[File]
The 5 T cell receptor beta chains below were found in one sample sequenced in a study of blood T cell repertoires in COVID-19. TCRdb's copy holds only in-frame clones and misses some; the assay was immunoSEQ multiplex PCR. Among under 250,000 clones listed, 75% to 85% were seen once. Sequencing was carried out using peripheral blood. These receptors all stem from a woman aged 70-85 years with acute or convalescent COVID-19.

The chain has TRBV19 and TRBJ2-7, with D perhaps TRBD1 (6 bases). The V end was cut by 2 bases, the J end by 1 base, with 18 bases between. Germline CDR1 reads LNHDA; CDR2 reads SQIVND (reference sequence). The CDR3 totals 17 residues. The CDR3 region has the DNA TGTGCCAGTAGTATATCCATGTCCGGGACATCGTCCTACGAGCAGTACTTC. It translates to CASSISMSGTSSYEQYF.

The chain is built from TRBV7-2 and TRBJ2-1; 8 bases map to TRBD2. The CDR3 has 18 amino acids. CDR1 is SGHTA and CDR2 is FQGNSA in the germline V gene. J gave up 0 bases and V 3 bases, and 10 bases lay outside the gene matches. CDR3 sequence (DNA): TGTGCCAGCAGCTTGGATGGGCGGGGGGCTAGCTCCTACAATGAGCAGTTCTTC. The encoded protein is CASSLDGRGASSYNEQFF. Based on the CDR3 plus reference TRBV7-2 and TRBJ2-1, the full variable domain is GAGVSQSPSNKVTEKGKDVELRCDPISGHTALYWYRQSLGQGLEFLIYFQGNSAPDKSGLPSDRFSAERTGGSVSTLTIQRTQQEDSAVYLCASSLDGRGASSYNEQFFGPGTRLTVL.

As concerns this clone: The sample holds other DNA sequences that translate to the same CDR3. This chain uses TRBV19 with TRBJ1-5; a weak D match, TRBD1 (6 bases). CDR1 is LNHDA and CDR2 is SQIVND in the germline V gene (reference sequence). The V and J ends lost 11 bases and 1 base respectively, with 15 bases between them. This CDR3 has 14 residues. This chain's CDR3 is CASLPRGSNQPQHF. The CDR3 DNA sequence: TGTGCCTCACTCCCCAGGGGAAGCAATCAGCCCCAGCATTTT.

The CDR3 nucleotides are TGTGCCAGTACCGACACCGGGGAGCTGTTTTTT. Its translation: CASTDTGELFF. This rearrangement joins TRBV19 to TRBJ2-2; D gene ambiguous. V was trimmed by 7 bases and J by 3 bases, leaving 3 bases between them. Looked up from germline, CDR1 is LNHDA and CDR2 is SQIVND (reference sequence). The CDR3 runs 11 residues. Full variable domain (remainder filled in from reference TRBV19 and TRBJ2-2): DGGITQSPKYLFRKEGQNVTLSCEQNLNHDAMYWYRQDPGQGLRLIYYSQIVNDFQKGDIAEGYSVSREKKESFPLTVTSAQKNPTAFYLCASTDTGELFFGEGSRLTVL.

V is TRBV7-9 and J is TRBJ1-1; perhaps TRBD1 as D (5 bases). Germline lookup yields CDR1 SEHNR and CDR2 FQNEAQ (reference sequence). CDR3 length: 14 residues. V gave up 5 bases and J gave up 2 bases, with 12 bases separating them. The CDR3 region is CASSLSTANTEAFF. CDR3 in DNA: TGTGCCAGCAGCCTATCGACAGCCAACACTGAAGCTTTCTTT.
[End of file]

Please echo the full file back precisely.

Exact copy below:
The 5 T cell receptor beta chains below were found in one sample sequenced in a study of blood T cell repertoires in COVID-19. TCRdb's copy holds only in-frame clones and misses some; the assay was immunoSEQ multiplex PCR. Among under 250,000 clones listed, 75% to 85% were seen once. Sequencing was carried out using peripheral blood. These receptors all stem from a woman aged 70-85 years with acute or convalescent COVID-19.

The chain has TRBV19 and TRBJ2-7, with D perhaps TRBD1 (6 bases). The V end was cut by 2 bases, the J end by 1 base, with 18 bases between. Germline CDR1 reads LNHDA; CDR2 reads SQIVND (reference sequence). The CDR3 totals 17 residues. The CDR3 region has the DNA TGTGCCAGTAGTATATCCATGTCCGGGACATCGTCCTACGAGCAGTACTTC. It translates to CASSISMSGTSSYEQYF.

The chain is built from TRBV7-2 and TRBJ2-1; 8 bases map to TRBD2. The CDR3 has 18 amino acids. CDR1 is SGHTA and CDR2 is FQGNSA in the germline V gene. J gave up 0 bases and V 3 bases, and 10 bases lay outside the gene matches. CDR3 sequence (DNA): TGTGCCAGCAGCTTGGATGGGCGGGGGGCTAGCTCCTACAATGAGCAGTTCTTC. The encoded protein is CASSLDGRGASSYNEQFF. Based on the CDR3 plus reference TRBV7-2 and TRBJ2-1, the full variable domain is GAGVSQSPSNKVTEKGKDVELRCDPISGHTALYWYRQSLGQGLEFLIYFQGNSAPDKSGLPSDRFSAERTGGSVSTLTIQRTQQEDSAVYLCASSLDGRGASSYNEQFFGPGTRLTVL.

As concerns this clone: The sample holds other DNA sequences that translate to the same CDR3. This chain uses TRBV19 with TRBJ1-5; a weak D match, TRBD1 (6 bases). CDR1 is LNHDA and CDR2 is SQIVND in the germline V gene (reference sequence). The V and J ends lost 11 bases and 1 base respectively, with 15 bases between them. This CDR3 has 14 residues. This chain's CDR3 is CASLPRGSNQPQHF. The CDR3 DNA sequence: TGTGCCTCACTCCCCAGGGGAAGCAATCAGCCCCAGCATTTT.

The CDR3 nucleotides are TGTGCCAGTACCGACACCGGGGAGCTGTTTTTT. Its translation: CASTDTGELFF. This rearrangement joins TRBV19 to TRBJ2-2; D gene ambiguous. V was trimmed by 7 bases and J by 3 bases, leaving 3 bases between them. Looked up from germline, CDR1 is LNHDA and CDR2 is SQIVND (reference sequence). The CDR3 runs 11 residues. Full variable domain (remainder filled in from reference TRBV19 and TRBJ2-2): DGGITQSPKYLFRKEGQNVTLSCEQNLNHDAMYWYRQDPGQGLRLIYYSQIVNDFQKGDIAEGYSVSREKKESFPLTVTSAQKNPTAFYLCASTDTGELFFGEGSRLTVL.

V is TRBV7-9 and J is TRBJ1-1; perhaps TRBD1 as D (5 bases). Germline lookup yields CDR1 SEHNR and CDR2 FQNEAQ (reference sequence). CDR3 length: 14 residues. V gave up 5 bases and J gave up 2 bases, with 12 bases separating them. The CDR3 region is CASSLSTANTEAFF. CDR3 in DNA: TGTGCCAGCAGCCTATCGACAGCCAACACTGAAGCTTTCTTT.